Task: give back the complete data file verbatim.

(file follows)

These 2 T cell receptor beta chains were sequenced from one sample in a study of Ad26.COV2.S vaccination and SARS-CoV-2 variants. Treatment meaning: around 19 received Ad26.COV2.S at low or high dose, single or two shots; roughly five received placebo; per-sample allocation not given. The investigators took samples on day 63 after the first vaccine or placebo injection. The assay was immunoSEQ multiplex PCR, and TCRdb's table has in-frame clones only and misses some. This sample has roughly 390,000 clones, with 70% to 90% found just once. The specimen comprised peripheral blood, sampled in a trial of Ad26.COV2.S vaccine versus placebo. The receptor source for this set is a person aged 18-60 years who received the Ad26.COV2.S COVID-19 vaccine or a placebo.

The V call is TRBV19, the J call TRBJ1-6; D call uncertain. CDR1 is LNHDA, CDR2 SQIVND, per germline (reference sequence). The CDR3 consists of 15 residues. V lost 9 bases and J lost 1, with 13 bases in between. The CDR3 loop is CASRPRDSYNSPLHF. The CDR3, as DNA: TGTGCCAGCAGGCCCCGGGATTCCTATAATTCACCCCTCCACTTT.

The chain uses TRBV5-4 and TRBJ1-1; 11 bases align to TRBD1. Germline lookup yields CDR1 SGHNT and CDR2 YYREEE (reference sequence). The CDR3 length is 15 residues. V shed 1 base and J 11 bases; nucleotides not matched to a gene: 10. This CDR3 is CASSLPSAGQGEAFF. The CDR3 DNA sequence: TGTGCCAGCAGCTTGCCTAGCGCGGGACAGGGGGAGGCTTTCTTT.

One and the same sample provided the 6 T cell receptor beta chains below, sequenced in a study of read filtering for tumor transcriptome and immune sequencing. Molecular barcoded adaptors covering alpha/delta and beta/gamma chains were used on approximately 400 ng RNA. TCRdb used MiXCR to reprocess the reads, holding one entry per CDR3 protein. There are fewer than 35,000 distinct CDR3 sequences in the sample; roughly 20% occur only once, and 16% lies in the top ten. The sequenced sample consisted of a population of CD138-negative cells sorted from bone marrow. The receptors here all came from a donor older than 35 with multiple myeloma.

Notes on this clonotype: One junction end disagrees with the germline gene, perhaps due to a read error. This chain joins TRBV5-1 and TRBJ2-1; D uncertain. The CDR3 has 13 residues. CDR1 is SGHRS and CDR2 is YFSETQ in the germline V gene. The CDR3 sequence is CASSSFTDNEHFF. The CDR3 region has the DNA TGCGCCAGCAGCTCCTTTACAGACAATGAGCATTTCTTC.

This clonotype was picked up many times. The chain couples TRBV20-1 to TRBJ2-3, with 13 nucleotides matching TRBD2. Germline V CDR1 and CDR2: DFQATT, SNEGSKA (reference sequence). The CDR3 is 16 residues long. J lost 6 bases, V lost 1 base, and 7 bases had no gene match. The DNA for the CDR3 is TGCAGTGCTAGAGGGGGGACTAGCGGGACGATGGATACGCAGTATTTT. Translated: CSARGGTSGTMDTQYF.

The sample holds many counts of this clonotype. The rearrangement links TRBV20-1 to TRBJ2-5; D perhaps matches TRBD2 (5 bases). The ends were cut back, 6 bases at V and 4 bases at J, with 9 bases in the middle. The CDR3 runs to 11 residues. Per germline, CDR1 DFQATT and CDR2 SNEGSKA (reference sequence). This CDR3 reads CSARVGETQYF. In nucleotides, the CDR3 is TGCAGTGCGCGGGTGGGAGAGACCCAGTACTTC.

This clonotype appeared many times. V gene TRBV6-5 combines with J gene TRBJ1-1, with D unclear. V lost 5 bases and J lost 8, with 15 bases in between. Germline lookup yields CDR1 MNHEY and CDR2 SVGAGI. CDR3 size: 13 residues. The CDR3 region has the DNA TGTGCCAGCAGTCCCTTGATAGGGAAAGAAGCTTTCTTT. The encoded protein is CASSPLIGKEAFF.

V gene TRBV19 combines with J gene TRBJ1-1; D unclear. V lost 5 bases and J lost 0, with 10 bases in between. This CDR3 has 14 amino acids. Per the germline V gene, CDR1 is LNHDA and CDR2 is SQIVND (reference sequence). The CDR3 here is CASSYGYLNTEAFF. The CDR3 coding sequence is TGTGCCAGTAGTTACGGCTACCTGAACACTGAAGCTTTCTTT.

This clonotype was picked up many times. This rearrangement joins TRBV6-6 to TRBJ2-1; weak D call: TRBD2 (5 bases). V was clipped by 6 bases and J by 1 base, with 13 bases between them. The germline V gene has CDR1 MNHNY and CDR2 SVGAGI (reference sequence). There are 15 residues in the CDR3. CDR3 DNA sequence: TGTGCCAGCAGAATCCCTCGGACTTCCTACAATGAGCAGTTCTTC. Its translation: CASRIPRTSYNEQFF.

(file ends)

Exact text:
These 2 T cell receptor beta chains were sequenced from one sample in a study of Ad26.COV2.S vaccination and SARS-CoV-2 variants. Treatment meaning: around 19 received Ad26.COV2.S at low or high dose, single or two shots; roughly five received placebo; per-sample allocation not given. The investigators took samples on day 63 after the first vaccine or placebo injection. The assay was immunoSEQ multiplex PCR, and TCRdb's table has in-frame clones only and misses some. This sample has roughly 390,000 clones, with 70% to 90% found just once. The specimen comprised peripheral blood, sampled in a trial of Ad26.COV2.S vaccine versus placebo. The receptor source for this set is a person aged 18-60 years who received the Ad26.COV2.S COVID-19 vaccine or a placebo.

The V call is TRBV19, the J call TRBJ1-6; D call uncertain. CDR1 is LNHDA, CDR2 SQIVND, per germline (reference sequence). The CDR3 consists of 15 residues. V lost 9 bases and J lost 1, with 13 bases in between. The CDR3 loop is CASRPRDSYNSPLHF. The CDR3, as DNA: TGTGCCAGCAGGCCCCGGGATTCCTATAATTCACCCCTCCACTTT.

The chain uses TRBV5-4 and TRBJ1-1; 11 bases align to TRBD1. Germline lookup yields CDR1 SGHNT and CDR2 YYREEE (reference sequence). The CDR3 length is 15 residues. V shed 1 base and J 11 bases; nucleotides not matched to a gene: 10. This CDR3 is CASSLPSAGQGEAFF. The CDR3 DNA sequence: TGTGCCAGCAGCTTGCCTAGCGCGGGACAGGGGGAGGCTTTCTTT.

One and the same sample provided the 6 T cell receptor beta chains below, sequenced in a study of read filtering for tumor transcriptome and immune sequencing. Molecular barcoded adaptors covering alpha/delta and beta/gamma chains were used on approximately 400 ng RNA. TCRdb used MiXCR to reprocess the reads, holding one entry per CDR3 protein. There are fewer than 35,000 distinct CDR3 sequences in the sample; roughly 20% occur only once, and 16% lies in the top ten. The sequenced sample consisted of a population of CD138-negative cells sorted from bone marrow. The receptors here all came from a donor older than 35 with multiple myeloma.

Notes on this clonotype: One junction end disagrees with the germline gene, perhaps due to a read error. This chain joins TRBV5-1 and TRBJ2-1; D uncertain. The CDR3 has 13 residues. CDR1 is SGHRS and CDR2 is YFSETQ in the germline V gene. The CDR3 sequence is CASSSFTDNEHFF. The CDR3 region has the DNA TGCGCCAGCAGCTCCTTTACAGACAATGAGCATTTCTTC.

This clonotype was picked up many times. The chain couples TRBV20-1 to TRBJ2-3, with 13 nucleotides matching TRBD2. Germline V CDR1 and CDR2: DFQATT, SNEGSKA (reference sequence). The CDR3 is 16 residues long. J lost 6 bases, V lost 1 base, and 7 bases had no gene match. The DNA for the CDR3 is TGCAGTGCTAGAGGGGGGACTAGCGGGACGATGGATACGCAGTATTTT. Translated: CSARGGTSGTMDTQYF.

The sample holds many counts of this clonotype. The rearrangement links TRBV20-1 to TRBJ2-5; D perhaps matches TRBD2 (5 bases). The ends were cut back, 6 bases at V and 4 bases at J, with 9 bases in the middle. The CDR3 runs to 11 residues. Per germline, CDR1 DFQATT and CDR2 SNEGSKA (reference sequence). This CDR3 reads CSARVGETQYF. In nucleotides, the CDR3 is TGCAGTGCGCGGGTGGGAGAGACCCAGTACTTC.

This clonotype appeared many times. V gene TRBV6-5 combines with J gene TRBJ1-1, with D unclear. V lost 5 bases and J lost 8, with 15 bases in between. Germline lookup yields CDR1 MNHEY and CDR2 SVGAGI. CDR3 size: 13 residues. The CDR3 region has the DNA TGTGCCAGCAGTCCCTTGATAGGGAAAGAAGCTTTCTTT. The encoded protein is CASSPLIGKEAFF.

V gene TRBV19 combines with J gene TRBJ1-1; D unclear. V lost 5 bases and J lost 0, with 10 bases in between. This CDR3 has 14 amino acids. Per the germline V gene, CDR1 is LNHDA and CDR2 is SQIVND (reference sequence). The CDR3 here is CASSYGYLNTEAFF. The CDR3 coding sequence is TGTGCCAGTAGTTACGGCTACCTGAACACTGAAGCTTTCTTT.

This clonotype was picked up many times. This rearrangement joins TRBV6-6 to TRBJ2-1; weak D call: TRBD2 (5 bases). V was clipped by 6 bases and J by 1 base, with 13 bases between them. The germline V gene has CDR1 MNHNY and CDR2 SVGAGI (reference sequence). There are 15 residues in the CDR3. CDR3 DNA sequence: TGTGCCAGCAGAATCCCTCGGACTTCCTACAATGAGCAGTTCTTC. Its translation: CASRIPRTSYNEQFF.